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Childhood Aggression May Predict Health Woes in Adulthood

MONDAY, Nov. 14 (HealthDay News) -- Aggression in childhood is associated with poorer health in adulthood and should be recognized as a health risk, a new study says.

Researchers tracked more than 3,900 people in the Canadian province of Quebec who were in first, fourth and seventh grades in the years 1976 to 1978 and received health care between 1992 and 2006.

The results showed that childhood aggression was linked with an 8.1 percent increase in medical visits, a 10.7 percent increase in injuries, 6.2 percent more visits to specialists, 12.4 percent more visits to emergency departments, and a 44.2 percent increase in lifestyle-related health problems such as obesity, type 2 diabetes and alcohol dependence.

They also found that childhood aggression in girls led to higher use of gynecologic services when they were young women, ageD 18 to 23.

The study was published Nov. 14 in the Canadian Medical Association Journal.

"Childhood aggression directly and positively predicted overall use of health services in adulthood for the participants of this study, as well as the number of visits they made to specialists, emergency departments and dentists, the number of times they were admitted to hospital, and the number of medical visits they made due to lifestyle-related illnesses and injuries," Dr. Caroline Temcheff of the University of Sherbrooke in Quebec and colleagues said in a journal news release. "These associations were seen even when controlling for the effects of sex, education and neighborhood poverty."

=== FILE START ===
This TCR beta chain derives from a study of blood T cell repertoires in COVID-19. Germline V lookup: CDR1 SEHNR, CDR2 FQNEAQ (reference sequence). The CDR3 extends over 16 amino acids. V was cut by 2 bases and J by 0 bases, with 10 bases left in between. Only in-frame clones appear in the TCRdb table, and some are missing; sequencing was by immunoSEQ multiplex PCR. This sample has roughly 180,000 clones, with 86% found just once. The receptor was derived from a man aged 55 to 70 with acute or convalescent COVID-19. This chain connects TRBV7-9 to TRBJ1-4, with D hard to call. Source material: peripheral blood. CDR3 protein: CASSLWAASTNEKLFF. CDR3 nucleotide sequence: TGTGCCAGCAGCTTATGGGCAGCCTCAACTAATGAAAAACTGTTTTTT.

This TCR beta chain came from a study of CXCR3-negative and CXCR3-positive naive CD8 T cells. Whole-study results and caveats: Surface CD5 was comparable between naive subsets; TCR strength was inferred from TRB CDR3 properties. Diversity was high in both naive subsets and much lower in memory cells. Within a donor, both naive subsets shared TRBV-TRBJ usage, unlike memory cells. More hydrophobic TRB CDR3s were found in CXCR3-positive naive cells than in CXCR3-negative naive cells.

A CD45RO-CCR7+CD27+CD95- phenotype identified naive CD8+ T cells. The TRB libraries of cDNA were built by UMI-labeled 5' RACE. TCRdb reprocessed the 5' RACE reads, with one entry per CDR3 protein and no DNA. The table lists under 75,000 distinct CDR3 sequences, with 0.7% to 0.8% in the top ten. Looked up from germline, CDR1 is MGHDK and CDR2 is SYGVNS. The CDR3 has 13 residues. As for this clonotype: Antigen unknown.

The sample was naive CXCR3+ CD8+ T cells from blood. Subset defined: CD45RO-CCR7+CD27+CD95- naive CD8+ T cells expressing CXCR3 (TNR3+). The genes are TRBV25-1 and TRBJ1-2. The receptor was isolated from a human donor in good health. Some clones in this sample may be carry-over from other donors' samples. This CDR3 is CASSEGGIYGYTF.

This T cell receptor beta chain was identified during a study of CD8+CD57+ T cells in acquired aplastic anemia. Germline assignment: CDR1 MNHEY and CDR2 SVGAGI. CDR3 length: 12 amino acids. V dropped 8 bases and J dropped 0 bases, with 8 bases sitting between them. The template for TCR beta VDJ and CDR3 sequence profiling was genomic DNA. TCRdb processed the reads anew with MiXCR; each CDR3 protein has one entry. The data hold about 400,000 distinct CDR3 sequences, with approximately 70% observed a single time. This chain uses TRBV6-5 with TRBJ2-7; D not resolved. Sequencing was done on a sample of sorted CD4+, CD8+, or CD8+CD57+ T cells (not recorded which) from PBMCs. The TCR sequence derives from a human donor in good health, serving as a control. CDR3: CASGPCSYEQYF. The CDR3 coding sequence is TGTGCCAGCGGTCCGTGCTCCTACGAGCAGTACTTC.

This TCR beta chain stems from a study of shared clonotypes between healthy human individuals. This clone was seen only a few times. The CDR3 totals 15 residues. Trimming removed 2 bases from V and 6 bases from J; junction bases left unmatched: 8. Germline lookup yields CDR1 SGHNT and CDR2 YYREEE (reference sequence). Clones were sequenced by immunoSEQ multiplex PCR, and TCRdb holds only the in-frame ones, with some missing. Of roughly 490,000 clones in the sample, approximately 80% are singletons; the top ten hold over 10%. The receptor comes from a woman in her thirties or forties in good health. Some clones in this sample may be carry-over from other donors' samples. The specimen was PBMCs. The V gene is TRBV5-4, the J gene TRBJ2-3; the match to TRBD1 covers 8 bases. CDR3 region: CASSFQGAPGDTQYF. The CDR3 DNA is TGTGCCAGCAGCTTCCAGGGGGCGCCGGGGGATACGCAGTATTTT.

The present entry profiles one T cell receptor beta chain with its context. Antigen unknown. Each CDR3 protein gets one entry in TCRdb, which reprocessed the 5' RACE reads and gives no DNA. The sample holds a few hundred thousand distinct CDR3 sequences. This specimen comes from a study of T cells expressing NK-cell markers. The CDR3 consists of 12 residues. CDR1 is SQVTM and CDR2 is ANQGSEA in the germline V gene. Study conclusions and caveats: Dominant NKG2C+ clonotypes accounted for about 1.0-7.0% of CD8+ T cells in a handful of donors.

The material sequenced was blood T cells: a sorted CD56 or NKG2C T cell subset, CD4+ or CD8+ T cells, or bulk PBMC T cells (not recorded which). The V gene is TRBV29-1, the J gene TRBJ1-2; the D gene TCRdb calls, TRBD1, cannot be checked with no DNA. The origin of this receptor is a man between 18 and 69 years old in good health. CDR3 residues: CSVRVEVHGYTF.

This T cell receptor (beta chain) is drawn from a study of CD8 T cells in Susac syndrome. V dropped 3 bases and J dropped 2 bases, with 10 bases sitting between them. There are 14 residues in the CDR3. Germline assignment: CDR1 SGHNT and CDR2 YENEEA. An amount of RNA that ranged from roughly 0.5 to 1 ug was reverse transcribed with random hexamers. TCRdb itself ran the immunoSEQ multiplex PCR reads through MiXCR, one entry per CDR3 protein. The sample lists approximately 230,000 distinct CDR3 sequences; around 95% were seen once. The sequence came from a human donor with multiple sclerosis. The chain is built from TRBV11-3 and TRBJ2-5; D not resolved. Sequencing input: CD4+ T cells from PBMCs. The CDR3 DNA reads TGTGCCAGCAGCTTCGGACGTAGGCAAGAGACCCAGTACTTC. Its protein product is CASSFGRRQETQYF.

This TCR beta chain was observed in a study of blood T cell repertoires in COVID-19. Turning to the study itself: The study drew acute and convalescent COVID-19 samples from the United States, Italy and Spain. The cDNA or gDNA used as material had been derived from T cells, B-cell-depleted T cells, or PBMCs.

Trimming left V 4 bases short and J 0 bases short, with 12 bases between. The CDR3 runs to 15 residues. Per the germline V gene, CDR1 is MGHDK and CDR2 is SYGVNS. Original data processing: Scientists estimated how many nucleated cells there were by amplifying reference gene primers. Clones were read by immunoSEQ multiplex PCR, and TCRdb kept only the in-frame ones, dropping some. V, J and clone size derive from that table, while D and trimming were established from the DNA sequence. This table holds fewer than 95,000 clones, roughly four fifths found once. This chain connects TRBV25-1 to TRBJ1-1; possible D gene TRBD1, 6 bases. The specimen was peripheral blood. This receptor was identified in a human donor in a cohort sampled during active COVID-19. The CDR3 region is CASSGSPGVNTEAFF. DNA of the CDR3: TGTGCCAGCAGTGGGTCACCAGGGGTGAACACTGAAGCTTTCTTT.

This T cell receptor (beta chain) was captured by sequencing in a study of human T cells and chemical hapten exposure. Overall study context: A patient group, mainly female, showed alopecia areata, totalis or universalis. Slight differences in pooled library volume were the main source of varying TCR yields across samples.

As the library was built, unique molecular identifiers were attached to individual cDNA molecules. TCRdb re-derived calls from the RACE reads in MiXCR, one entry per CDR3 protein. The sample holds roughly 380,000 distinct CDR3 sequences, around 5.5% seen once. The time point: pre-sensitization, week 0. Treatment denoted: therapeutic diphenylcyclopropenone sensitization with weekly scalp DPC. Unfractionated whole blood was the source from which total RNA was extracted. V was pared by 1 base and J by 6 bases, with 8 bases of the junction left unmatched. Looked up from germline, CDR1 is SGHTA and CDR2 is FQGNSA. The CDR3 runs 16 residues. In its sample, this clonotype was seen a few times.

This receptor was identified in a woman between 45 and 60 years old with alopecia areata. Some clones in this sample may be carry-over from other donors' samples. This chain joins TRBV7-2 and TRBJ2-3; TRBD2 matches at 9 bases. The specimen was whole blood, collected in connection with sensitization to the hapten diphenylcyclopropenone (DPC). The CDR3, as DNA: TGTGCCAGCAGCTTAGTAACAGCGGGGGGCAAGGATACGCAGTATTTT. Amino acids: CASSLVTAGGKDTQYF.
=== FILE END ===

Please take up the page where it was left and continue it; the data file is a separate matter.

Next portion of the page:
On the other hand, childhood "likeability" was associated with lower use of health services.

"Our results confirm that there are specific behavioral characteristics, identifiable in childhood, that can have enduring consequences to physical health and can predict increased use of health services in adulthood," the researchers wrote. "Childhood aggression should be considered a health risk when designing interventions to improve public health, particularly those targeting children and families."

"Addressing problematic childhood behavior and teaching appropriate ways of interacting, self-care and coping strategies to vulnerable children will probably require early preventive intervention to mitigate long-term risks to health," they concluded.

Writing in an accompanying editorial, Dr. Sarah Stewart-Brown, of the University of Warwick, in England, hypothesized that childhood aggression is a response to a stressful environment. While school programs designed to improve social and emotional skills are important, she said programs on better parenting could bring about the most change.

More information

The American Academy of Pediatrics has more about children and aggressive behavior.

-- Robert Preidt

SOURCE: Canadian Medical Association Journal, news release, Nov. 9, 2011

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